When it comes to contemporary world affairs, two countries that are unlikely to alter their antagonistic relations are Iran and the United States. However, if there is anything the two have in common, it is a shared animosity for one another. While these two powers brawl to secure their regional interest in the Middle East, opposition groups like the Kurds of Iran are often the ones who end up bearing most of the brunt.
Since the recent Basra protests and the burning of the Iranian consulate by Iraqi protesters, tensions between Iran and the US regarding Iraq have heightened to alarming levels as Tehran has accused Washington and its allies of enticing the protests and Iranian opposition to act against it. Weeks later, the US shut down its consulate in Basra citing threats from Iran and the militias it backs in Iraq.
Furthermore, a Kurdish opposition party, The Kurdistan Democratic Party – Iran (KDP-I), reported on Oct. 1 that Iranian drones had attacked its bases in Kodo Mountain and wounded one of their fighters. Iran’s Revolutionary Guards also fired seven missiles on the bases of Kurdish opposition parties located in the Kurdistan Region, killing at least 15 and injuring dozens more on Sept. 8, 2018. The act was strongly condemned by the US Ambassador to the United Nations, Nikki Haley, in a speech at the UN. In response, Iran also received harsh words from President Donald Trump during his UN address, and a warning from the US National Security Advisor, John Bolton, that “there would be hell to pay” if Iran continued to cross America and its allies.
Many analysts interpreted the intensified aggression against the Kurds as Iran’s flexing of its military muscles to test the resolve of its foes in Iraq and the rest of the region. This comes at a time of hard US sanctions and pressure on Iran to halt its involvement and sponsorship of mostly Shia and anti-western proxies such as Hamas, the Houthi’s, Popular Mobilization Forces in Iraq, Bahrain’s Shia, Assad, and Hezbollah.
Interpreting the attack on the Kurds as a mere by-product of the regional conflict between the US and Iran is dismissive of the repressive history of the Iranian government against the Kurds. Since its inception, the Islamic regime has been suppressing radical dissidents domestically and even on foreign soil. Tensions with Washington, Riyadh, and Jerusalem have provided the regime with the same pretext that the Iran-Iraq war provided its founder Khomeini to sanction the aggressive crackdown and execution of thousands of opposition members from both Kurdish and other anti-regime groups.
When the Islamic Republic seized power in 1979, it began tracking down and executing opposition groups such as the remnants and supporters of the Shah, the Mujahadin-e Khalq (MKO), and members of Kurdish political parties.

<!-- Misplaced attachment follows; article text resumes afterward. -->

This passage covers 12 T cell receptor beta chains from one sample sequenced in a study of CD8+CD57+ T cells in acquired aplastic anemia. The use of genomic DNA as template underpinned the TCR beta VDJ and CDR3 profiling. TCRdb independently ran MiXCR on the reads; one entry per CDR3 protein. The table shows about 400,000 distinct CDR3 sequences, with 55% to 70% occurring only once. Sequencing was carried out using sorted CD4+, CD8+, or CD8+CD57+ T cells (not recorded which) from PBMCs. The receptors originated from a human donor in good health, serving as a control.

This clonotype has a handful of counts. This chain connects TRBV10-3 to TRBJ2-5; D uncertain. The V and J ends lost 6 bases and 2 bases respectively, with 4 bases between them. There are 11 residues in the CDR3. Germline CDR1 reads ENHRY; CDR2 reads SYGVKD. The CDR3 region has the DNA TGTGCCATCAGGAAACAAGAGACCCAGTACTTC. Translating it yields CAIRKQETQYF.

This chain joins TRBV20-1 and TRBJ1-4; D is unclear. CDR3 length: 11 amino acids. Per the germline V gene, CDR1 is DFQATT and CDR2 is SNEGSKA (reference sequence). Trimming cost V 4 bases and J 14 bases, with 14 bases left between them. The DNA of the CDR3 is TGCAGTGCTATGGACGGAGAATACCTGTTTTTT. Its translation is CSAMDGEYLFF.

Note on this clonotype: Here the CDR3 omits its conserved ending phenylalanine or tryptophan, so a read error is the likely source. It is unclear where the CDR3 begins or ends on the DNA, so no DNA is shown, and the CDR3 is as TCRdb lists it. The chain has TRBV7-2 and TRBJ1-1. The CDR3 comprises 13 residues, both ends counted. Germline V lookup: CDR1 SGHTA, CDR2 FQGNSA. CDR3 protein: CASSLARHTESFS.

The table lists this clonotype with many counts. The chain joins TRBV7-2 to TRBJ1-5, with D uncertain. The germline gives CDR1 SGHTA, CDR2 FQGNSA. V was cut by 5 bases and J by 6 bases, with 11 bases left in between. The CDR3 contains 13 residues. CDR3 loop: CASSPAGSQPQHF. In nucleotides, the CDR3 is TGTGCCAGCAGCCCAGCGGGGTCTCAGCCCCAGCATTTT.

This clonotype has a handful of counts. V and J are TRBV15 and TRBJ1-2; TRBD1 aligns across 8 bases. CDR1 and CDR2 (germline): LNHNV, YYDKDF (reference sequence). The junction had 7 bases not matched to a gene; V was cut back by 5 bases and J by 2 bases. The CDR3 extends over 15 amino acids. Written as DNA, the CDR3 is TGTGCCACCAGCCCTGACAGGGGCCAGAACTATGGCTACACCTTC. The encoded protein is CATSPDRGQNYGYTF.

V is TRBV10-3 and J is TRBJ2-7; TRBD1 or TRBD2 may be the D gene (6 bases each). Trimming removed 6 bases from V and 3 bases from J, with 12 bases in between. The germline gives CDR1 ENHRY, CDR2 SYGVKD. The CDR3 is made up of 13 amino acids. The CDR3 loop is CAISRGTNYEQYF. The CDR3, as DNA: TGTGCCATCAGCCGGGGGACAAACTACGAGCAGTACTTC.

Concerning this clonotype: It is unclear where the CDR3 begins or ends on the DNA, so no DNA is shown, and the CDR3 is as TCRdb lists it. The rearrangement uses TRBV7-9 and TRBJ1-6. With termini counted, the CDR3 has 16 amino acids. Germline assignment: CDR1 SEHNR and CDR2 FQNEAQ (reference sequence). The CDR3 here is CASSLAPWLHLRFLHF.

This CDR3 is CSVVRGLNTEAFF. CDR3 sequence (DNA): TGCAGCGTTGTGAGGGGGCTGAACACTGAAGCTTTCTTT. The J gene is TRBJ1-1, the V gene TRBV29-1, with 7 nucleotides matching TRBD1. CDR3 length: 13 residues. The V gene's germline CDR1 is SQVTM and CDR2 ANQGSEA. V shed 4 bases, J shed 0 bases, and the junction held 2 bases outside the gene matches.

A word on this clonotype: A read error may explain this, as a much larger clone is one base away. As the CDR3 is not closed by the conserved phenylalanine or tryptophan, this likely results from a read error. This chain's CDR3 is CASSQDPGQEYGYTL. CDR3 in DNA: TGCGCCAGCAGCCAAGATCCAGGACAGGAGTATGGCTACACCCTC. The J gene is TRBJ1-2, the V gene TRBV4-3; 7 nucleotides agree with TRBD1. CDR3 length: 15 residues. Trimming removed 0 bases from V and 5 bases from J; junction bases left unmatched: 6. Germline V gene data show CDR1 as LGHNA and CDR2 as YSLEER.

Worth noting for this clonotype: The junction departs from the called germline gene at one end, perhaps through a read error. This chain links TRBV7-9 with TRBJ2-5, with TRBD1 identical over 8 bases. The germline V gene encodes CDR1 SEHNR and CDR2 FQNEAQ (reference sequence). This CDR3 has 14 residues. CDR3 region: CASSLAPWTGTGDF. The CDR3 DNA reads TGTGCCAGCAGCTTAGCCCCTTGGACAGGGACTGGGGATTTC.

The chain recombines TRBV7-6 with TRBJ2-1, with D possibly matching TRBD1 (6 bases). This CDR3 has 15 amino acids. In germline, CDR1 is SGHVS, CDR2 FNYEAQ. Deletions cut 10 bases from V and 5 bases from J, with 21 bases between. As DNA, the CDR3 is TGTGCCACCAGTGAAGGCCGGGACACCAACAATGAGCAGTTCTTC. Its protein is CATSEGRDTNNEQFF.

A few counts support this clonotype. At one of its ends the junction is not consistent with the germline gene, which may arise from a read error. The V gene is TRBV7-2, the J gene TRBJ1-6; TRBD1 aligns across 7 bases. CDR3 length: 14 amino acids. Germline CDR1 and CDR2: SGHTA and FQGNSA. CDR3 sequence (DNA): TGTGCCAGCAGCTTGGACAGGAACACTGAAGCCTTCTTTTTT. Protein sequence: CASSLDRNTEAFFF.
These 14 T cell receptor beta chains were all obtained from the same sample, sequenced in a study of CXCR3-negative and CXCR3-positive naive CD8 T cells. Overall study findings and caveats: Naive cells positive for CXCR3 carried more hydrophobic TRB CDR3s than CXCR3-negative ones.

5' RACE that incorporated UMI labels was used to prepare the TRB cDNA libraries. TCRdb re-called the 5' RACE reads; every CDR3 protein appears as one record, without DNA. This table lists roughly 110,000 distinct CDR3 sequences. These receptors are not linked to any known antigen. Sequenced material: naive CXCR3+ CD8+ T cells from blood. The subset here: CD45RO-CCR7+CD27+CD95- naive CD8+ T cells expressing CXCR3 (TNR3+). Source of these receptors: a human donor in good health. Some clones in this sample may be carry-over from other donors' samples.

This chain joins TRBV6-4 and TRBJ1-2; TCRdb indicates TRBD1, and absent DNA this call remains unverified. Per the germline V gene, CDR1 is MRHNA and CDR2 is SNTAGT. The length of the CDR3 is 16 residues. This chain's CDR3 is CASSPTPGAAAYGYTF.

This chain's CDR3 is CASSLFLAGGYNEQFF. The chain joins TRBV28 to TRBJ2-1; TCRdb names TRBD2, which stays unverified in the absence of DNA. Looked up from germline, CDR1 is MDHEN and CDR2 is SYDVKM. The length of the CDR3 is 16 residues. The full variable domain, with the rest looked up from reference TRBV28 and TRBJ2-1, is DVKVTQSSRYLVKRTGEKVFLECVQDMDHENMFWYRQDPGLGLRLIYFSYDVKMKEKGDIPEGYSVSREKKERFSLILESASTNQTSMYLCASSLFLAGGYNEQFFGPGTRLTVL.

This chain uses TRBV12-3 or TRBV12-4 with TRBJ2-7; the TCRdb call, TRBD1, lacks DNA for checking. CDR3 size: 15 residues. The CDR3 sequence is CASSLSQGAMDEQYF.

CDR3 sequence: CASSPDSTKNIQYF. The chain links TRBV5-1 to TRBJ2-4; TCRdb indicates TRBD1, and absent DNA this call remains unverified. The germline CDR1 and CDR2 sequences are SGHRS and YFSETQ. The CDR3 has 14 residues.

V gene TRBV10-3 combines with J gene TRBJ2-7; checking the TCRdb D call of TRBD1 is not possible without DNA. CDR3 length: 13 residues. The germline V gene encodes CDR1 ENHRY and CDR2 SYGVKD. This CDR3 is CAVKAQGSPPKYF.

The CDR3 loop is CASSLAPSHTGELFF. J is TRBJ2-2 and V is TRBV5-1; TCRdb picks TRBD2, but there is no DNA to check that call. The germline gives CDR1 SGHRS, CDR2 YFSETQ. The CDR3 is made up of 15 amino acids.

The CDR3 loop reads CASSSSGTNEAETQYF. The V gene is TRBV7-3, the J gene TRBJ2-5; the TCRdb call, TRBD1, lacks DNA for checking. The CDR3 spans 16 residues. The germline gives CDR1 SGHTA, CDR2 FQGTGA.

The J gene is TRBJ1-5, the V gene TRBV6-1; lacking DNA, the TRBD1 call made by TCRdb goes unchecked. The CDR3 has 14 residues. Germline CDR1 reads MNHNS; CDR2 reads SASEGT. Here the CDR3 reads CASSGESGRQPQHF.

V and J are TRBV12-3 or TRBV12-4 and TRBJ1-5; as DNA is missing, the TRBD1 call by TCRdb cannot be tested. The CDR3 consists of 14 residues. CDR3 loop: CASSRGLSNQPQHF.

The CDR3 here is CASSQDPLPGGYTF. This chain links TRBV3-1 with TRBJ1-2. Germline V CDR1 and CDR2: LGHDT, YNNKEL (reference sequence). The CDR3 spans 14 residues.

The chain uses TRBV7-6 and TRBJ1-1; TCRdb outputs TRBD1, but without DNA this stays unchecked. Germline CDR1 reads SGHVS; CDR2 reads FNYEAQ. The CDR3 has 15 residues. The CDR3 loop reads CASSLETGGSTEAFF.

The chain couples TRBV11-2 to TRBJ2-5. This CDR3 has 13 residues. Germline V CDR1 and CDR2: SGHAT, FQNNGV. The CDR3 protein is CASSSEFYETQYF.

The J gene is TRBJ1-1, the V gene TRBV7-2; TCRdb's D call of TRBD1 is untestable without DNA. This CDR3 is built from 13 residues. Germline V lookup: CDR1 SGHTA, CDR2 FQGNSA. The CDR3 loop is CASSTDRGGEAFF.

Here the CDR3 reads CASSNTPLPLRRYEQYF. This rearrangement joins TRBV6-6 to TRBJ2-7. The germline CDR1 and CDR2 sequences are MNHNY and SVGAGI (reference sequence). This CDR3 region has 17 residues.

According to a report by Amnesty International, the regime executed en masse around 4,500 to 5,000 political prisoners in the bloody summer of 1988, a year before assassinating the secretary general of the PDKI Abdul Rahman Ghassemlou at the tables of negotiation in Vienna. In 1992, regime death squads also killed Ghassemlou’s successor, Sharafkandi, while meeting with Iranian opposition figures in the Berlin Mykonos restaurant. Court testimony and documents implicated officials at the highest level of the regime. Since the revolution, the regime has executed hundreds of Kurdish prisoners of conscious with impunity. Most recently, it put to death Kurdish activists Ramin Hossein Panahi, Zanyar Moradi, and Loghman Moradi, which were widely condemned by a general strike across the Kurdish region of Iran.
What is even more disconcerting about the regime’s purge of opposition is that it has been able to effectively hunt down and assassinate opposition figures in many parts of the world and get away with it despite international regimes and laws to prevent such extrajudicial killings.
Thus, it is not inaccurate to view the Islamic regime’s aggression against the Kurds as part of the war posturing against the US and its allies. Nevertheless, it is essential to consider how the regime manipulates American antagonism as a pretext for striking the Kurds and other Iranian opposition even though the Kurds have been struggling for their national and democratic rights long before the revolution that brought the Islamic regime and its anti-western ideology to power. In essence, the aggressive behavior that the regime demonstrates is not confined to its foreign policy but is, in fact, a reflection of its repressive domestic policy that is dismissive of the economic and political grievances of not only the Kurds but also many discontent Iranians who have risen to demand meaningful change.
Halmat Palani is an English teacher and political science graduate from Simon Fraser University in Vancouver, Canada.
The views expressed in this article are those of the author and do not necessarily reflect the position of Kurdistan 24.
Editing by Karzan Sulaivany